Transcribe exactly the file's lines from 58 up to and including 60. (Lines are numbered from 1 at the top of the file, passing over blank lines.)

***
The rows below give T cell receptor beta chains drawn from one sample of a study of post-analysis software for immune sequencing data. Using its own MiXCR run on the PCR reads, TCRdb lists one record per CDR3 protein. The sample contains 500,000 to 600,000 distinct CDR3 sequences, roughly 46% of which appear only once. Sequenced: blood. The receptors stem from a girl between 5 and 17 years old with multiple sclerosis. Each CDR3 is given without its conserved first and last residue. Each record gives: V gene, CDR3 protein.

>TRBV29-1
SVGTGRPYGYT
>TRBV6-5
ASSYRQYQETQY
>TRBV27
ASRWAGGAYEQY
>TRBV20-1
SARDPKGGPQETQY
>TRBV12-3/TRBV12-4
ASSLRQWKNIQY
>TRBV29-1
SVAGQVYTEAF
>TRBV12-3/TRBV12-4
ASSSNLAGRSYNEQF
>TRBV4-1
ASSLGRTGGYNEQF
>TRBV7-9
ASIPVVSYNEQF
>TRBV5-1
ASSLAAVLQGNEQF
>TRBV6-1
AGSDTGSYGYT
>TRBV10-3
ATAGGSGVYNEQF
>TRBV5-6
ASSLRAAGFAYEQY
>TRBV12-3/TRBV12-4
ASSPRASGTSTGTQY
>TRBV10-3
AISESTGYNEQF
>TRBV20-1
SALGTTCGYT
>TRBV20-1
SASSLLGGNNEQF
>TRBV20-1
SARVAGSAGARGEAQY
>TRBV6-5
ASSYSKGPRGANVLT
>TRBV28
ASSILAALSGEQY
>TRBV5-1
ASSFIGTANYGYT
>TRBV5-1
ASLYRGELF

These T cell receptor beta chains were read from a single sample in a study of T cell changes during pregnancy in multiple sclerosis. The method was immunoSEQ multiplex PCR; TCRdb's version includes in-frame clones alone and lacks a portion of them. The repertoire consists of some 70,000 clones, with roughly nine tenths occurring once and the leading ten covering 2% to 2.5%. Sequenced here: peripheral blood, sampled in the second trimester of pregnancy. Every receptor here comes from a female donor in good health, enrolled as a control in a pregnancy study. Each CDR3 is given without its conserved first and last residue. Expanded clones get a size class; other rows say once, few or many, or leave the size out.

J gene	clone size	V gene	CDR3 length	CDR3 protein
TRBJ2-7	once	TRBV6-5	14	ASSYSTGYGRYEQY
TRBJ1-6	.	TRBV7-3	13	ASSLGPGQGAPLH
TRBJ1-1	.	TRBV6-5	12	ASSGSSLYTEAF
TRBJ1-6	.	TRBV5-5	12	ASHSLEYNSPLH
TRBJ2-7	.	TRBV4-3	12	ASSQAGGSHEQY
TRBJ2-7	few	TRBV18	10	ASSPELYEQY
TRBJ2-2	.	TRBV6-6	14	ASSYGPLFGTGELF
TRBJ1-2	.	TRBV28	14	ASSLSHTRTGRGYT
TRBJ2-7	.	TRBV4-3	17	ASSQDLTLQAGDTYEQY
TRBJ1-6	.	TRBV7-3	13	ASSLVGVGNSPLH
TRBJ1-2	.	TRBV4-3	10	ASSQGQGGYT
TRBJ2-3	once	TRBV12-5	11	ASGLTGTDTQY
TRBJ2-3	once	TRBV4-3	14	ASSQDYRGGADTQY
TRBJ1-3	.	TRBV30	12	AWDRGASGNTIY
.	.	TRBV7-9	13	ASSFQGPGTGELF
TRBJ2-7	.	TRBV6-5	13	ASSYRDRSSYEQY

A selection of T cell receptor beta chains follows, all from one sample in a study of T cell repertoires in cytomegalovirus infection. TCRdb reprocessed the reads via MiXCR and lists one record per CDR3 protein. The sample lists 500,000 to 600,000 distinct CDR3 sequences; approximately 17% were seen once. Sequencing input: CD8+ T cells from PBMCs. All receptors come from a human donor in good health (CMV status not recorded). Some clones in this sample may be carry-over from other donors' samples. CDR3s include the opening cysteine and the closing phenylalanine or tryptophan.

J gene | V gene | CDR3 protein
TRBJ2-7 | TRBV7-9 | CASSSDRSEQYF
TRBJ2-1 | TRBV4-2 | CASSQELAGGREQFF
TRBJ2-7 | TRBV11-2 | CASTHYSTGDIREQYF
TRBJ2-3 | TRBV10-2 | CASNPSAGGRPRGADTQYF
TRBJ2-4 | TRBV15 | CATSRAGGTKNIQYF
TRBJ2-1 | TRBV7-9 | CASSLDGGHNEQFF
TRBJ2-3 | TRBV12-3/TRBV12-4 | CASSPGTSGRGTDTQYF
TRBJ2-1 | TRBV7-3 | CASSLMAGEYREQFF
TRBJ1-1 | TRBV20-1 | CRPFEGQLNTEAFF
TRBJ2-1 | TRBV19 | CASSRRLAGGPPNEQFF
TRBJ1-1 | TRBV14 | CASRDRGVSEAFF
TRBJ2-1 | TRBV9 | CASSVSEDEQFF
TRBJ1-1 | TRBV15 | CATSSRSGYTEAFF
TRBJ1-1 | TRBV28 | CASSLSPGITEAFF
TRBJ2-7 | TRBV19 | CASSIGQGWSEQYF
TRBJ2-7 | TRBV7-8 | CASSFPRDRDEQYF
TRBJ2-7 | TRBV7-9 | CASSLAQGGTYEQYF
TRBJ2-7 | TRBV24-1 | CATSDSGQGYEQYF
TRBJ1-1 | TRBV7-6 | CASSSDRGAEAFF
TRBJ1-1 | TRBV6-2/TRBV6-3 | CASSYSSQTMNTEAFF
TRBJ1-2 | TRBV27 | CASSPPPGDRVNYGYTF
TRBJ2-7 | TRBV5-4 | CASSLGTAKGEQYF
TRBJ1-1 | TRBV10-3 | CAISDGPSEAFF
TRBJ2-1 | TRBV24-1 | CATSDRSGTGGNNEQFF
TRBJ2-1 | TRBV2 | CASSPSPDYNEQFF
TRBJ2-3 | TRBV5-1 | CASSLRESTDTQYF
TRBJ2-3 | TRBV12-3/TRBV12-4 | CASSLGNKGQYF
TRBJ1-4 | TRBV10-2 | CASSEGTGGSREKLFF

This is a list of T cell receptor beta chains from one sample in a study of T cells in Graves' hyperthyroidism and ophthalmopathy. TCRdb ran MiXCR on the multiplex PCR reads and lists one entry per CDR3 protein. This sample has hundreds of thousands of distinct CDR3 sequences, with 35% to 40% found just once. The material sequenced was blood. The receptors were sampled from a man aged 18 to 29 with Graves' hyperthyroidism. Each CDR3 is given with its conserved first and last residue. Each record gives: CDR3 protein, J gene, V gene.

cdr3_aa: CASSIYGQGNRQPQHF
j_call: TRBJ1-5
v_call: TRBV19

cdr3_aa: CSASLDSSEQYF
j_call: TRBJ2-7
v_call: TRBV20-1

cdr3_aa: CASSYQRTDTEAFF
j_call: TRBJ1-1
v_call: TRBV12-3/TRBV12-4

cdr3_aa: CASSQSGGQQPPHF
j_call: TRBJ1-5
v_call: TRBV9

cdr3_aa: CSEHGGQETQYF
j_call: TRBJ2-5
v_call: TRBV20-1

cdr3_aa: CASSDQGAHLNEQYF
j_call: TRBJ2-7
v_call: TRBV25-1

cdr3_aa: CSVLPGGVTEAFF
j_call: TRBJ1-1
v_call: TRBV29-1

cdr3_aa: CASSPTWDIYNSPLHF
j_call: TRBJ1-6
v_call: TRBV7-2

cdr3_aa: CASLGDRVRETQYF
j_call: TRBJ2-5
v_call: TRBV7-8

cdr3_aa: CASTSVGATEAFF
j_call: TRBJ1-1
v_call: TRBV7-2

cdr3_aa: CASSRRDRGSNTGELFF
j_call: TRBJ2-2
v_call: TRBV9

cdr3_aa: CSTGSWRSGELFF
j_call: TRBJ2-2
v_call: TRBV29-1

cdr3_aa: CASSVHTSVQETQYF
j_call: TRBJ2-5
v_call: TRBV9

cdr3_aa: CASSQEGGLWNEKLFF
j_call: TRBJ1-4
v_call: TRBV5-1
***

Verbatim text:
TRBJ1-2	.	TRBV4-3	10	ASSQGQGGYT
TRBJ2-3	once	TRBV12-5	11	ASGLTGTDTQY
TRBJ2-3	once	TRBV4-3	14	ASSQDYRGGADTQY